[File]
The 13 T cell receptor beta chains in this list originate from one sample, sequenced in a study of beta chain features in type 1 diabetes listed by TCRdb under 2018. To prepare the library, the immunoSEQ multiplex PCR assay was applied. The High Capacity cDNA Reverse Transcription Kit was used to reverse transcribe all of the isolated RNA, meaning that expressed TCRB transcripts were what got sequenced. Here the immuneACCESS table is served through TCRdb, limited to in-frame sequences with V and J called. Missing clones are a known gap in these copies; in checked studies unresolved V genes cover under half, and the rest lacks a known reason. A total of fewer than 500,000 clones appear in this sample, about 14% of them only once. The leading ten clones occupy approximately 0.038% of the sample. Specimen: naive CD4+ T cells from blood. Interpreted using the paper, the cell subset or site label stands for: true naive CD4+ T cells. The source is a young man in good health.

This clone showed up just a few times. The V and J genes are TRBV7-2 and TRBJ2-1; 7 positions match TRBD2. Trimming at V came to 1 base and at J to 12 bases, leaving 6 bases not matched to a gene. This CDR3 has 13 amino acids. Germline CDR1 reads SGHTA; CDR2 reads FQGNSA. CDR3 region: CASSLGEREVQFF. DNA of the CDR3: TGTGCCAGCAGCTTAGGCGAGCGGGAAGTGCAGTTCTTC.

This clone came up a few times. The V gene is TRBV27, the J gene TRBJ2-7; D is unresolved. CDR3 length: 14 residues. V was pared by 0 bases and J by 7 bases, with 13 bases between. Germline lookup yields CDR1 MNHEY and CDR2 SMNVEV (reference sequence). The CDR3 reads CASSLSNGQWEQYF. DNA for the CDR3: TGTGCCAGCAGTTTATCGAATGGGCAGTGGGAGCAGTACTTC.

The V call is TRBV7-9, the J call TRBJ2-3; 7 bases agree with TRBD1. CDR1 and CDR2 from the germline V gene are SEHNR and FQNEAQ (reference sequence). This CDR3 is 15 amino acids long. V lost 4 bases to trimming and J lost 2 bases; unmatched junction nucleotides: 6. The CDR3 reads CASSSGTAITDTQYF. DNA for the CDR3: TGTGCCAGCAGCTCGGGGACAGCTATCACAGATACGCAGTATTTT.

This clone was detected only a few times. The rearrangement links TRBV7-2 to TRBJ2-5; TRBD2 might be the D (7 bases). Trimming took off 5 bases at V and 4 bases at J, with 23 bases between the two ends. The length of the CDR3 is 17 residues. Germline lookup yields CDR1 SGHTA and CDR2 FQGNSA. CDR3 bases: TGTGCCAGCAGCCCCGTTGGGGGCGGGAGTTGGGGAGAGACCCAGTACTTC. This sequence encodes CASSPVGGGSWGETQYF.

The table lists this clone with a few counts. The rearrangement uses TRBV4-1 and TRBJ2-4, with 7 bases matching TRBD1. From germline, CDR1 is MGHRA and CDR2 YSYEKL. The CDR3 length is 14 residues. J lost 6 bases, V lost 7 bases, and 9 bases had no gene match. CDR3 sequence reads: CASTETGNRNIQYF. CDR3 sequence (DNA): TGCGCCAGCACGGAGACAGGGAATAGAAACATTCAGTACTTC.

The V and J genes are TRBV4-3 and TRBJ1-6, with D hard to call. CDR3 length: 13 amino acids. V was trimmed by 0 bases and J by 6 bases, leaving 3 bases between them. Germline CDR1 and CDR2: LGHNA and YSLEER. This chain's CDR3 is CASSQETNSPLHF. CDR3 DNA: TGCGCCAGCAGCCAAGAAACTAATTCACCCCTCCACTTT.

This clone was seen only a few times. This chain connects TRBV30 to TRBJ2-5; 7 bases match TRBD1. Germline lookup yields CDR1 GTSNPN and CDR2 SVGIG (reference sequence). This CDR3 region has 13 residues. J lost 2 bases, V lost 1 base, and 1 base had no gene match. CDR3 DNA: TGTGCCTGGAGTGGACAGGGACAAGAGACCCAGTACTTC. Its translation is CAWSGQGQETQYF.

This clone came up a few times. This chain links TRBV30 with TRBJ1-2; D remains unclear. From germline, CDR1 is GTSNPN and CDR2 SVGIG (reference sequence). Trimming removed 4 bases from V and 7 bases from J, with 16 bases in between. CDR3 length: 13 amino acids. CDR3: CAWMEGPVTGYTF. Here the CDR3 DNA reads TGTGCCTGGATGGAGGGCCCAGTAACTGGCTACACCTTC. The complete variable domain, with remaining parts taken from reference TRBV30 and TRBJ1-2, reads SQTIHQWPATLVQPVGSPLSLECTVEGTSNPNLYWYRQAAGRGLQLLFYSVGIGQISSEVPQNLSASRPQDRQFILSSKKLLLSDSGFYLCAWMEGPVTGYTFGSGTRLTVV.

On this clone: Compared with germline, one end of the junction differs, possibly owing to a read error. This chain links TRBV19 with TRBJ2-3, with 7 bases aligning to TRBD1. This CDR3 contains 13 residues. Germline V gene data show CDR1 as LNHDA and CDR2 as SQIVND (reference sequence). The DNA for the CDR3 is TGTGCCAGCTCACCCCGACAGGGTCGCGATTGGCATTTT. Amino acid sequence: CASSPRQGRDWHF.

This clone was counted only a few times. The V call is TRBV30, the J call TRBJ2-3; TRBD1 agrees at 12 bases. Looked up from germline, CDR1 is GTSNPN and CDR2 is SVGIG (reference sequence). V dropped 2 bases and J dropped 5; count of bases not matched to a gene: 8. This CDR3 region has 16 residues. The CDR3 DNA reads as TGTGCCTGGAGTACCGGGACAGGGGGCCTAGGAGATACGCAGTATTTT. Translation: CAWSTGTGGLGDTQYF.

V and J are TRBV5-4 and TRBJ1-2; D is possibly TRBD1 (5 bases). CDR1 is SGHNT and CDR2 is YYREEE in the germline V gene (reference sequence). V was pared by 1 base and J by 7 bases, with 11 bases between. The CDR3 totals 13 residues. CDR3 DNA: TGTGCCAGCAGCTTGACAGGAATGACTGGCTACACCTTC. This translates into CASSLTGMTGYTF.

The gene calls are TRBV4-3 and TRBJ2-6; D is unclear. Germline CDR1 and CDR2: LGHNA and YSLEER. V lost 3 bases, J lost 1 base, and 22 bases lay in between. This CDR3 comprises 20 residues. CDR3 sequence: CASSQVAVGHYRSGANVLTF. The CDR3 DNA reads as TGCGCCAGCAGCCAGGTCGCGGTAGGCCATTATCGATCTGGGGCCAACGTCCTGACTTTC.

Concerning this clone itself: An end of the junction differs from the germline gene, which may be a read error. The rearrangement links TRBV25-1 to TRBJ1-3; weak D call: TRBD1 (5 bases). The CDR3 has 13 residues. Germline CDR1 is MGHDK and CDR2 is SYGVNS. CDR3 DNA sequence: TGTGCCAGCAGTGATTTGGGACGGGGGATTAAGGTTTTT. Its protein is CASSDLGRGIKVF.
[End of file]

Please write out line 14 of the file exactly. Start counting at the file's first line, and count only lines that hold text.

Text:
Concerning this clone itself: An end of the junction differs from the germline gene, which may be a read error. The rearrangement links TRBV25-1 to TRBJ1-3; weak D call: TRBD1 (5 bases). The CDR3 has 13 residues. Germline CDR1 is MGHDK and CDR2 is SYGVNS. CDR3 DNA sequence: TGTGCCAGCAGTGATTTGGGACGGGGGATTAAGGTTTTT. Its protein is CASSDLGRGIKVF.